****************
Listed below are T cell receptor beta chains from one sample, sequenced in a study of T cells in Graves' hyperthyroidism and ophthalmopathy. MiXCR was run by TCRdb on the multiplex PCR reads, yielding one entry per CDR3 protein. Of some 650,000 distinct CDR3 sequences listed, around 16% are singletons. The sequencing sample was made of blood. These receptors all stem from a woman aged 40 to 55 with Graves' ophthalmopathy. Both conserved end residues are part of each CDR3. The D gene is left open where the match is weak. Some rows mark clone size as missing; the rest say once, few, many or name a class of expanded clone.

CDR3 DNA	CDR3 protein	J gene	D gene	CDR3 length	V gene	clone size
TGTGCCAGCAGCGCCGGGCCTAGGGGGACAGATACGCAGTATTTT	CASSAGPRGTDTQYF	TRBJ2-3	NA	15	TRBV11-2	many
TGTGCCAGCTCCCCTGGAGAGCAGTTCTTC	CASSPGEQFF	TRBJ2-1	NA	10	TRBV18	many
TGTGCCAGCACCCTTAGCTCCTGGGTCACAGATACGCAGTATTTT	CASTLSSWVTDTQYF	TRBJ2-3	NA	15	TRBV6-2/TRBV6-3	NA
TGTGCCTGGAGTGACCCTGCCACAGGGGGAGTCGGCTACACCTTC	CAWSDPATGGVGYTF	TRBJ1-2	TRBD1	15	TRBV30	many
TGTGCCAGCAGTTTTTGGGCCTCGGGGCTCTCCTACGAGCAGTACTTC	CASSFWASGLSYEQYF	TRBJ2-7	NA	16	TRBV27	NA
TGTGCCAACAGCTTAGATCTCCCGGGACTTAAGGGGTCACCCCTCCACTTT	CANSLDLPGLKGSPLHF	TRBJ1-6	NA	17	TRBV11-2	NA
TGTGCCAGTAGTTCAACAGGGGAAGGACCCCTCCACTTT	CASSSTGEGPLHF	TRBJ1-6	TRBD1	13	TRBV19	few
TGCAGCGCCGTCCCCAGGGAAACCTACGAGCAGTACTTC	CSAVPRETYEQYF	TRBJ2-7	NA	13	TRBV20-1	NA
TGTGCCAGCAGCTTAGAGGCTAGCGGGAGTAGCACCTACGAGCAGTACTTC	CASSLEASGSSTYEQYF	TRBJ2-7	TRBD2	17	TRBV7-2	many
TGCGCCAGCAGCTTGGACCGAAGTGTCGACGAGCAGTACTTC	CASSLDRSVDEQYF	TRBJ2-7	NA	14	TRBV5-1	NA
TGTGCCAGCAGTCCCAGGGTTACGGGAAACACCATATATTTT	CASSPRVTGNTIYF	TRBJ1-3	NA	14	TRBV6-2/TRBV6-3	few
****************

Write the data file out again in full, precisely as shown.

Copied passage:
Listed below are T cell receptor beta chains from one sample, sequenced in a study of T cells in Graves' hyperthyroidism and ophthalmopathy. MiXCR was run by TCRdb on the multiplex PCR reads, yielding one entry per CDR3 protein. Of some 650,000 distinct CDR3 sequences listed, around 16% are singletons. The sequencing sample was made of blood. These receptors all stem from a woman aged 40 to 55 with Graves' ophthalmopathy. Both conserved end residues are part of each CDR3. The D gene is left open where the match is weak. Some rows mark clone size as missing; the rest say once, few, many or name a class of expanded clone.

CDR3 DNA	CDR3 protein	J gene	D gene	CDR3 length	V gene	clone size
TGTGCCAGCAGCGCCGGGCCTAGGGGGACAGATACGCAGTATTTT	CASSAGPRGTDTQYF	TRBJ2-3	NA	15	TRBV11-2	many
TGTGCCAGCTCCCCTGGAGAGCAGTTCTTC	CASSPGEQFF	TRBJ2-1	NA	10	TRBV18	many
TGTGCCAGCACCCTTAGCTCCTGGGTCACAGATACGCAGTATTTT	CASTLSSWVTDTQYF	TRBJ2-3	NA	15	TRBV6-2/TRBV6-3	NA
TGTGCCTGGAGTGACCCTGCCACAGGGGGAGTCGGCTACACCTTC	CAWSDPATGGVGYTF	TRBJ1-2	TRBD1	15	TRBV30	many
TGTGCCAGCAGTTTTTGGGCCTCGGGGCTCTCCTACGAGCAGTACTTC	CASSFWASGLSYEQYF	TRBJ2-7	NA	16	TRBV27	NA
TGTGCCAACAGCTTAGATCTCCCGGGACTTAAGGGGTCACCCCTCCACTTT	CANSLDLPGLKGSPLHF	TRBJ1-6	NA	17	TRBV11-2	NA
TGTGCCAGTAGTTCAACAGGGGAAGGACCCCTCCACTTT	CASSSTGEGPLHF	TRBJ1-6	TRBD1	13	TRBV19	few
TGCAGCGCCGTCCCCAGGGAAACCTACGAGCAGTACTTC	CSAVPRETYEQYF	TRBJ2-7	NA	13	TRBV20-1	NA
TGTGCCAGCAGCTTAGAGGCTAGCGGGAGTAGCACCTACGAGCAGTACTTC	CASSLEASGSSTYEQYF	TRBJ2-7	TRBD2	17	TRBV7-2	many
TGCGCCAGCAGCTTGGACCGAAGTGTCGACGAGCAGTACTTC	CASSLDRSVDEQYF	TRBJ2-7	NA	14	TRBV5-1	NA
TGTGCCAGCAGTCCCAGGGTTACGGGAAACACCATATATTTT	CASSPRVTGNTIYF	TRBJ1-3	NA	14	TRBV6-2/TRBV6-3	few